A recent run of luck has led to a near-surfeit of cavalry twill trousers in my wardrobe. Two pairs thrifted, one pair from a consignment shop and one from a generous Christmas gift mean I’m rich with this wonderful fabric.
Cavalry twill is a wool weave originally for riding. It’s a bit like denim, if denim was made of wool. Strong, slightly stretch and surprisingly soft, it’s perfect for casual wear with country-ish coats.
Alan Flusser describes it thus:
A sturdy-weave fabric made with a diagonal cord steep-set on a 63 degree twill weave for trousers and breeches; hence the association with British Cavalry officers. Although cavalry twill is the original name, the U.S. government named it “elastique” because of its stretch quality and durability for riding clothes.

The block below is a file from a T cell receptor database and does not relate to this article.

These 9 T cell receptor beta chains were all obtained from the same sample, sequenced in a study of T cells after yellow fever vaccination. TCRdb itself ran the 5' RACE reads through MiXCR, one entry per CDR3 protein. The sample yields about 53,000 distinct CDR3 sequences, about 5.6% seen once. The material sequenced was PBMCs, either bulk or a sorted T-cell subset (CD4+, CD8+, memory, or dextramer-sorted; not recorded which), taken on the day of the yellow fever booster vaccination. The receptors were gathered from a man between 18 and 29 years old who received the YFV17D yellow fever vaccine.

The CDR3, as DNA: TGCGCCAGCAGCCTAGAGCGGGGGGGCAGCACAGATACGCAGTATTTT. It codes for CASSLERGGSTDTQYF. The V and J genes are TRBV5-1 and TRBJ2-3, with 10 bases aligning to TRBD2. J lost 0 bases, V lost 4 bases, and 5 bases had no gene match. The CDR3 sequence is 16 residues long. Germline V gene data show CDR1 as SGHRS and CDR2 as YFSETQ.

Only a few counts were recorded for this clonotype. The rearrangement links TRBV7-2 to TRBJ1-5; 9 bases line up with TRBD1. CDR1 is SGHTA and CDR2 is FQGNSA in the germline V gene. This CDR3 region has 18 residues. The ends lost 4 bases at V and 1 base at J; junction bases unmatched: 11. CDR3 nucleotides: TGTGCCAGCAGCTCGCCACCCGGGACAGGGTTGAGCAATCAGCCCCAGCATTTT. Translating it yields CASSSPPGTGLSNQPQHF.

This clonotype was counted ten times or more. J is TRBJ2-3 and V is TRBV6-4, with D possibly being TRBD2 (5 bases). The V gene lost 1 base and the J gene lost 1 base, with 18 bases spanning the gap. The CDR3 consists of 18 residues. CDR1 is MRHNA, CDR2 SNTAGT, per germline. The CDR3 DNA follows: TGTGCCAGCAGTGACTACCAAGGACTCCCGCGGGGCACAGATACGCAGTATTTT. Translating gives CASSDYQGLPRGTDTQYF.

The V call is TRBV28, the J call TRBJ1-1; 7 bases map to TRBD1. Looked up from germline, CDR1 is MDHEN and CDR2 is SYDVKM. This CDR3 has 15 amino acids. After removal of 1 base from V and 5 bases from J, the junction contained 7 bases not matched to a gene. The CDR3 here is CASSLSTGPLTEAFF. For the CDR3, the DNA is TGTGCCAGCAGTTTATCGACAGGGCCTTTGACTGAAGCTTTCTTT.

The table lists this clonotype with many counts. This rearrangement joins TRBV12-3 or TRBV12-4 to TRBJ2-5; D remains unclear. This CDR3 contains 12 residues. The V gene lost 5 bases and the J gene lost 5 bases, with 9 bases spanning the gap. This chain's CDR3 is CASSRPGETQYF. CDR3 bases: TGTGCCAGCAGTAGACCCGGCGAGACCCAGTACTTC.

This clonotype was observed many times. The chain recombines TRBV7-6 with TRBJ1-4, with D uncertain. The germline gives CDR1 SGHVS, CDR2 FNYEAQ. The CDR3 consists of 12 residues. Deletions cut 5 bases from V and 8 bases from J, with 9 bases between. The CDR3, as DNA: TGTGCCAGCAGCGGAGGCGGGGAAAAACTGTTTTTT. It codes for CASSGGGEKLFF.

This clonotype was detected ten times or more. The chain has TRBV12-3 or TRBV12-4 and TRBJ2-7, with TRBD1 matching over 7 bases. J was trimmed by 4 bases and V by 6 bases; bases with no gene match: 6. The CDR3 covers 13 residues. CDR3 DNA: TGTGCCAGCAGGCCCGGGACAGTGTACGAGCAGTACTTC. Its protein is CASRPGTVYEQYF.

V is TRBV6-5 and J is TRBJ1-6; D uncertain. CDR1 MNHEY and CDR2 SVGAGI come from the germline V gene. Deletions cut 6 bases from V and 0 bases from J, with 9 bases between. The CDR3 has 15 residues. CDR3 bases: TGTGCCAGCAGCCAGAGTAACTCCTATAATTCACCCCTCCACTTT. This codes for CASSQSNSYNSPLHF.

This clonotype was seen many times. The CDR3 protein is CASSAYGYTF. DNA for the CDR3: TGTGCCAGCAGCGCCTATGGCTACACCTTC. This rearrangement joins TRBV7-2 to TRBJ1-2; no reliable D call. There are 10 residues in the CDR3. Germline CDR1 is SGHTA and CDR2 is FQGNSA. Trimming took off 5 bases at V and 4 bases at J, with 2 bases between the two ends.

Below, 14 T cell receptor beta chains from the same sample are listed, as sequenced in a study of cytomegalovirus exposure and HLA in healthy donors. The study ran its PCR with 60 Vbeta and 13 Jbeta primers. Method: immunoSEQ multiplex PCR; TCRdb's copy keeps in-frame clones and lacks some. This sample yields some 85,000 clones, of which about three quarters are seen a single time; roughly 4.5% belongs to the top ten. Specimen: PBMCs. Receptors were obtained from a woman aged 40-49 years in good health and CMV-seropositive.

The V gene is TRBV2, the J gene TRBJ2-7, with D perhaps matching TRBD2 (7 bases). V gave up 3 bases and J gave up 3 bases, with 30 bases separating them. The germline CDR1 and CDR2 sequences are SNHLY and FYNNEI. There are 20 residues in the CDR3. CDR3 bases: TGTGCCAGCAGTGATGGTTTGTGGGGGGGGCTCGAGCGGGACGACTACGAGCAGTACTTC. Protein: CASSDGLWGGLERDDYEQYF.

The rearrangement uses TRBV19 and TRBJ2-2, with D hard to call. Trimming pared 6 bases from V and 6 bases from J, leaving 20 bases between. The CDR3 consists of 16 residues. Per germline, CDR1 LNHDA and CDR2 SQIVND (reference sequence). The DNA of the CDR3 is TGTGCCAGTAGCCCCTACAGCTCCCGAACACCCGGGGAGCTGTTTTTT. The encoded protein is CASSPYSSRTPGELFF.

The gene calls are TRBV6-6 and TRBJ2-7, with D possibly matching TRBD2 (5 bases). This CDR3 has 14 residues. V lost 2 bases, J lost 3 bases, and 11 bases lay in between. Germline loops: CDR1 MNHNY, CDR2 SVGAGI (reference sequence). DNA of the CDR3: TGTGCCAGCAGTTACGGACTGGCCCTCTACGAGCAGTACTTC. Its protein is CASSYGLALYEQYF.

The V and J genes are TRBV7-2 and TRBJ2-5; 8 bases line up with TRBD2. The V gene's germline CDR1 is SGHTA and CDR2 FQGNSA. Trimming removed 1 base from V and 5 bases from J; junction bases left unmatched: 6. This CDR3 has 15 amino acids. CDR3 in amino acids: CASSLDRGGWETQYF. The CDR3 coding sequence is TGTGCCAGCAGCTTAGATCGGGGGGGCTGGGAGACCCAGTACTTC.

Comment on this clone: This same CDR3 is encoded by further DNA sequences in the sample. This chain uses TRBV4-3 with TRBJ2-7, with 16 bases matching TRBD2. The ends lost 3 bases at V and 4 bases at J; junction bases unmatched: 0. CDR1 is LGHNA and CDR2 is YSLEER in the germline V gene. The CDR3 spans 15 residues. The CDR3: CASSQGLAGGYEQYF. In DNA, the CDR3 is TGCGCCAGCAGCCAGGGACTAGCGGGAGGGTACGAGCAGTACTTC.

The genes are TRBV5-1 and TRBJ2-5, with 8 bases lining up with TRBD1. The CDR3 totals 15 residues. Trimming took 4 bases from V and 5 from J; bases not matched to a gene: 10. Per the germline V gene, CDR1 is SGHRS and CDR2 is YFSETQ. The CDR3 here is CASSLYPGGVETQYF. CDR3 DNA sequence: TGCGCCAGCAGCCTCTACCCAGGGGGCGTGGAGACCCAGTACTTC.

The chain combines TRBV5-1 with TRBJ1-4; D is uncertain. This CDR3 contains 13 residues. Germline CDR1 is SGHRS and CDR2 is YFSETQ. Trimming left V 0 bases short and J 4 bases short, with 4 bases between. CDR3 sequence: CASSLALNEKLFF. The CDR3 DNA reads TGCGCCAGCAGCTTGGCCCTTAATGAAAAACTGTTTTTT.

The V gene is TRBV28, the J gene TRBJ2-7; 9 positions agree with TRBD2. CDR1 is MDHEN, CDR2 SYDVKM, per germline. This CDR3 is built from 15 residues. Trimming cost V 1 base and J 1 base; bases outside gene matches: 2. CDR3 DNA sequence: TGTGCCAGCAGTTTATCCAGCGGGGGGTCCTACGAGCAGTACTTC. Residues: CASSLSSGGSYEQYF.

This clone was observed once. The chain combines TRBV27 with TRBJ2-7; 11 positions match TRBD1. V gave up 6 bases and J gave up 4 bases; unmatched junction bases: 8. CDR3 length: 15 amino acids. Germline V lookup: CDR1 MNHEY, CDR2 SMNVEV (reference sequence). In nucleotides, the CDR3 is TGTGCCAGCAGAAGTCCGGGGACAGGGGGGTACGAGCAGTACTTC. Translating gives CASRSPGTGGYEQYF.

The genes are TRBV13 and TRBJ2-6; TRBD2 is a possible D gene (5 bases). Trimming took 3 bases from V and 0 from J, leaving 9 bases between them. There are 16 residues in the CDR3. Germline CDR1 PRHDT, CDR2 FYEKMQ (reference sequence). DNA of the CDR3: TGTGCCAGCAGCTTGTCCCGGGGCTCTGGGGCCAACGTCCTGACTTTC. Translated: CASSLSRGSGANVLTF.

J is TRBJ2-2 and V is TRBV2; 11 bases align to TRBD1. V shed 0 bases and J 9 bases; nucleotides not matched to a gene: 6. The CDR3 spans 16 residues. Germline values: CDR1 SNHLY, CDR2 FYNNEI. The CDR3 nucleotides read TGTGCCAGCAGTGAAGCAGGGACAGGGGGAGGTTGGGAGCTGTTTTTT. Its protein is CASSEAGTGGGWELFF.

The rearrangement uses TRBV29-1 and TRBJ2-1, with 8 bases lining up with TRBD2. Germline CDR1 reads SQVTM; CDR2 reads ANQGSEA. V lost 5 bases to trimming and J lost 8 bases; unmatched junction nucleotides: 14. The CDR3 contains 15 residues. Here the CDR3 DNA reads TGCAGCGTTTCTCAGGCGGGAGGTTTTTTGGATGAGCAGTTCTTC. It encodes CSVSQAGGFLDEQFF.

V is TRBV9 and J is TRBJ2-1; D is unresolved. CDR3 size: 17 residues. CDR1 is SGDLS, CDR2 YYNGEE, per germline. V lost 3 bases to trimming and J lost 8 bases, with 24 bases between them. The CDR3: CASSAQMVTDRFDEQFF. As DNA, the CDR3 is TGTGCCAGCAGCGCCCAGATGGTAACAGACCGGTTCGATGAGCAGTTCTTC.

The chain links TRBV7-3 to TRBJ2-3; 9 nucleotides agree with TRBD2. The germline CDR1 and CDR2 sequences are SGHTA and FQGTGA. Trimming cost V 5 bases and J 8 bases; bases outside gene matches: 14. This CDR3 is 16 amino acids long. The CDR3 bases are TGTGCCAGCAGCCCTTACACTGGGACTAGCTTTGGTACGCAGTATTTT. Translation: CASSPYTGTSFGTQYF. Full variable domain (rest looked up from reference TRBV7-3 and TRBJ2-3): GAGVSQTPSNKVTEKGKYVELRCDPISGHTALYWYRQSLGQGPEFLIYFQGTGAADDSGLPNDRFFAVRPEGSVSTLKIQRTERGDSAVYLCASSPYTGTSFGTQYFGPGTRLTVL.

It can be difficult to find. Of my four pairs, one is from the Chicago clothier Oxxford – perhaps the finest clothing manufacturer in the US. Two are from Carrol & Company, the Los Angeles retailer whose store brand often comes from makers like Chester Barrie, one of the finest ready-to-wear companies in the UK. One is from the dearly departed cool-kids line hickey, which was a subsidiary of Hickey Freeman. I’d imagine that the MSRPs were in the hundreds for the Carrol & Company and Oxxford versions. The hickeys were in the three digits, as well.
Still, if you can find some, they are unmistakable. All wool, with a diagonal weave. Usually two colors (which blend in the eye to one neutral – typically gray or tan). Slightly soft, slightly stretchy and rather tough. A wonderful pant to have on hand.